Did you ever need a decision made, and you couldn’t get the attention of the person or persons who had a critical say in the decision? An executive puts you off for weeks, then suddenly goes on a two-week vacation to Bali. So you make the decision yourself without his input. Three months later, the exec?long back from his vacation and resettled into his normal pattern of chaotic inaccessibility?stops by to ask how the hell you came up with such a questionable course of action.
Multiply this common scenario by a whole department and millions of dollars at stake, or a whole company and billions of dollars, and you have the reason why IT governance drives CIOs crazy. Right now at companies across the planet, supposedly sane executives responsible for the fate of companies refuse to take part in such pivotal IT and business decisions as architecture choices, standards and infrastructure platforms. And to add injury to this insult, they lay all the accountability for the decisions’ success (or more likely, lack of success) on the IT group.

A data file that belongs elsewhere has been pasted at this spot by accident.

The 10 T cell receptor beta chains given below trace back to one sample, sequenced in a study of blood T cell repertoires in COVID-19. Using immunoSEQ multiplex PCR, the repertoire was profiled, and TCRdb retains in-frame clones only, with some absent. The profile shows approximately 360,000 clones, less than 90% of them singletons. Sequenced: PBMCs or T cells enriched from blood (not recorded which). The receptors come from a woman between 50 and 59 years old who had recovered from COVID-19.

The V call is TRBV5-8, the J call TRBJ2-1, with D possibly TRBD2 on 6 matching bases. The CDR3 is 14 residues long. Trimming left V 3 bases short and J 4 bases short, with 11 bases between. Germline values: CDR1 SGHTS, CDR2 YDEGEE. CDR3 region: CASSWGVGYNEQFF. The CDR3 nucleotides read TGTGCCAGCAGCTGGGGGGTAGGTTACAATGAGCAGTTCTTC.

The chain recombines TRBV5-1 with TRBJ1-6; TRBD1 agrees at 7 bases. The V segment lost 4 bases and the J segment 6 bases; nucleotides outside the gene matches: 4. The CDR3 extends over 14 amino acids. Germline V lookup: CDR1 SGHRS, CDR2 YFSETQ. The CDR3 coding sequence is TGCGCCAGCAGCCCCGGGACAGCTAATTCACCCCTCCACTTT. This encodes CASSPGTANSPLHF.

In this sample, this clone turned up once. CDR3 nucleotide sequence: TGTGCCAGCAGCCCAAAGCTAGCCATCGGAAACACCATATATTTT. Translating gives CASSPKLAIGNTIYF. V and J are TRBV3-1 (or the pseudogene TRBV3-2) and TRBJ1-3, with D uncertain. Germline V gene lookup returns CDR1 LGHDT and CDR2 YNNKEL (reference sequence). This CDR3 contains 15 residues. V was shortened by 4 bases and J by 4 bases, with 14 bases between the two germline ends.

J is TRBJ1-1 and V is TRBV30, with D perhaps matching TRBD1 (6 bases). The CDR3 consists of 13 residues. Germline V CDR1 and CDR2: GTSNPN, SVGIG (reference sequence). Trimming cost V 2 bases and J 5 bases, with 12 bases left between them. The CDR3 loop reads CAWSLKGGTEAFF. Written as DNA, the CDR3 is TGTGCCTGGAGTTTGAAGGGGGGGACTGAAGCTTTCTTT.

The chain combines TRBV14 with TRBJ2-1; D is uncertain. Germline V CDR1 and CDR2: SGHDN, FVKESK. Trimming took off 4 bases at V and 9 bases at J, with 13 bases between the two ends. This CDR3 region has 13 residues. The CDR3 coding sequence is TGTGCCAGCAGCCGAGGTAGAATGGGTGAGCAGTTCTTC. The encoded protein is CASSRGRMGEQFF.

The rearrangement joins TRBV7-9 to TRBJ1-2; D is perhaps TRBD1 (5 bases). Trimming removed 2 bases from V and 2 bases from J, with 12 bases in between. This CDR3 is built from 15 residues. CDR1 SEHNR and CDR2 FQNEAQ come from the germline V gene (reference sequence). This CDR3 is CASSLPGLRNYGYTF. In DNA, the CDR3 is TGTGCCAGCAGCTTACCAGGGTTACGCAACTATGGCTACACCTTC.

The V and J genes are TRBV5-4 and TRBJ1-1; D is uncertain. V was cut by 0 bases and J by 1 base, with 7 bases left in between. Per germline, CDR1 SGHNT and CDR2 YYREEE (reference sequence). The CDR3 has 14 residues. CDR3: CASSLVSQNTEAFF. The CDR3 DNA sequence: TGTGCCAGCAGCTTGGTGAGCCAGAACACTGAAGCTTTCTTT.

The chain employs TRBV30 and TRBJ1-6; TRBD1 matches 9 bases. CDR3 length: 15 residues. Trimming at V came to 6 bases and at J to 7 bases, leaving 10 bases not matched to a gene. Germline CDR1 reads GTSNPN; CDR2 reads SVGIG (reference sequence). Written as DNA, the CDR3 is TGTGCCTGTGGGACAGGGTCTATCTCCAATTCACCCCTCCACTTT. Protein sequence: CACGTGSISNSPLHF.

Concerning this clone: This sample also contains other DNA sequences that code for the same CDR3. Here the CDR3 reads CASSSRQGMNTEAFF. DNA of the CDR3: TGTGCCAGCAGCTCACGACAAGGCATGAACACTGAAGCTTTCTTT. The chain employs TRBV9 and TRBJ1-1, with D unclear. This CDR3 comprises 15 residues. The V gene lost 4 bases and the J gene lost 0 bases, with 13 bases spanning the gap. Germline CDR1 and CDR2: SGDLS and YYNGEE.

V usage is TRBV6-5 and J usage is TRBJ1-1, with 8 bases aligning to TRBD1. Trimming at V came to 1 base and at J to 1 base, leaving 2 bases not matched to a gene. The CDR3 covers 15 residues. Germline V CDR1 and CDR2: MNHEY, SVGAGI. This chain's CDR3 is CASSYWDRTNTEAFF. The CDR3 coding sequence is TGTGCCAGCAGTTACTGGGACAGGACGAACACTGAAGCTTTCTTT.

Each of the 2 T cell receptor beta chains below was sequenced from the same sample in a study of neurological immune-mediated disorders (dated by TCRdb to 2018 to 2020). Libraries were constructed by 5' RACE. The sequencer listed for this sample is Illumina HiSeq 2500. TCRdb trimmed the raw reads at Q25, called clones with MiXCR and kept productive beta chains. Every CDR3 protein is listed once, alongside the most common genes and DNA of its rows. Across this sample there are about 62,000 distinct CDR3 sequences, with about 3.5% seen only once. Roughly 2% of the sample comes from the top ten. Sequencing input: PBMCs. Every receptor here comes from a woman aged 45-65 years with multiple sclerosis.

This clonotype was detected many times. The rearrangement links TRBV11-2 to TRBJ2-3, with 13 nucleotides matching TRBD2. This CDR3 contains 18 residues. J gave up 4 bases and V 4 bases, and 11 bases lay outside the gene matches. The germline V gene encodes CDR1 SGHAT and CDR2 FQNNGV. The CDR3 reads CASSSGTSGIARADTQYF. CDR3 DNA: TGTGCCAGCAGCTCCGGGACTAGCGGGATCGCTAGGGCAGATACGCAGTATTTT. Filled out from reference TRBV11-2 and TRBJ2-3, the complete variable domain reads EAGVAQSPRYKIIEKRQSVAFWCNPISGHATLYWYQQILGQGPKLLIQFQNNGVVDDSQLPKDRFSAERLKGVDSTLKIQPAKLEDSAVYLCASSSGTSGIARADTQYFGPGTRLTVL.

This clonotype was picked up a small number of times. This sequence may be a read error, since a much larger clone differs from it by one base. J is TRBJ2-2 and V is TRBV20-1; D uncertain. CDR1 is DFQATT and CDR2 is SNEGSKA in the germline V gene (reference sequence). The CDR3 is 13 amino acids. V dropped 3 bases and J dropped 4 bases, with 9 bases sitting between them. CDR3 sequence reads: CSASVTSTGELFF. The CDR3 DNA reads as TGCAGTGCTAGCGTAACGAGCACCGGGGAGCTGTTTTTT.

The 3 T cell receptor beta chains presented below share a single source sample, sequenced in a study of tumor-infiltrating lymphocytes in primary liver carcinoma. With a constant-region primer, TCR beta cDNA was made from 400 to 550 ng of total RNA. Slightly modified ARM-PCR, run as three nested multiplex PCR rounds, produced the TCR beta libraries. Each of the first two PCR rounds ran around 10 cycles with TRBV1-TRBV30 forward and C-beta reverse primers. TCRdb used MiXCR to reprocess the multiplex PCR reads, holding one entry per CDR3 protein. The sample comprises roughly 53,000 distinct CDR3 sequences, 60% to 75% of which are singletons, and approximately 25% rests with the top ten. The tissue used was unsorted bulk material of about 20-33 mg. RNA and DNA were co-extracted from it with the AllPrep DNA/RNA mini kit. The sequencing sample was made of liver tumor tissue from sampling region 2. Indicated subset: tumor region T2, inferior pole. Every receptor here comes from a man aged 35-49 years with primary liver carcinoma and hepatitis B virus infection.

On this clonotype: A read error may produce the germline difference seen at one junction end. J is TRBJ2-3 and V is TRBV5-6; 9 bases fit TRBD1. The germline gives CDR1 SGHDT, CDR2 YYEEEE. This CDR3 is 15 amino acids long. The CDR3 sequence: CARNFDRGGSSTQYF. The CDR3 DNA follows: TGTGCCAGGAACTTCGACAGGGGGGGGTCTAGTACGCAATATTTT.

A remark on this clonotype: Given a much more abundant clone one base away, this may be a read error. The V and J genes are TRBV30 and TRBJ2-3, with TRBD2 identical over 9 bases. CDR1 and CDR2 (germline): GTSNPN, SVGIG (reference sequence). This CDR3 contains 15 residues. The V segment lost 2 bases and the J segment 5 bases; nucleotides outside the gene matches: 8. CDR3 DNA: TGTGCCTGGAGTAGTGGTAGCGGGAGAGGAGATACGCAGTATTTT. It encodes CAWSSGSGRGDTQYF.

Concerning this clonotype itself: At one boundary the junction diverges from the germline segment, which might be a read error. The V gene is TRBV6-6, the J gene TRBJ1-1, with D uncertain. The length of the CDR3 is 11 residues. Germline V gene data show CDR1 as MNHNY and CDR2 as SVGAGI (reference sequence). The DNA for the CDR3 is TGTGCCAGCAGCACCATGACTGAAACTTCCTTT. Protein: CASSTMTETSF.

But wait a minute. Should CEOs or business unit presidents really be spending their time in a discourse about the merits of standardizing on .Net, XML, 802.11, 2.5G or 3G, Compaq or Dell, kidney or lima beans, laces or Velcro?ENOUGH! They don’t want to be drowned in a geek pool of arcana. That’s what they pay you for.
The CIOs in this issue’s cover story (see “The Powers That Should Be,” Page 48) either kept or lost the attention of their executive committee members by the level of detail they inflicted on them. It turns out that architecture is best kept out of the boardroom. Architecture boards can handle that. The CIOs also use automatic thresholds to prevent every little, low-value decision from rising to the attention of this august body. They build in accountability where it belongs?with the business users and function heads who control the processes that use these systems and operate on these platforms.
Take a cue from these governance warriors and set up a multilevel steering system that doesn’t run down your executive partners. While everything may seem critically important to you, it just ain’t so at the boardroom level. So what’s critical for top executives? You decide. I’m off to Bali.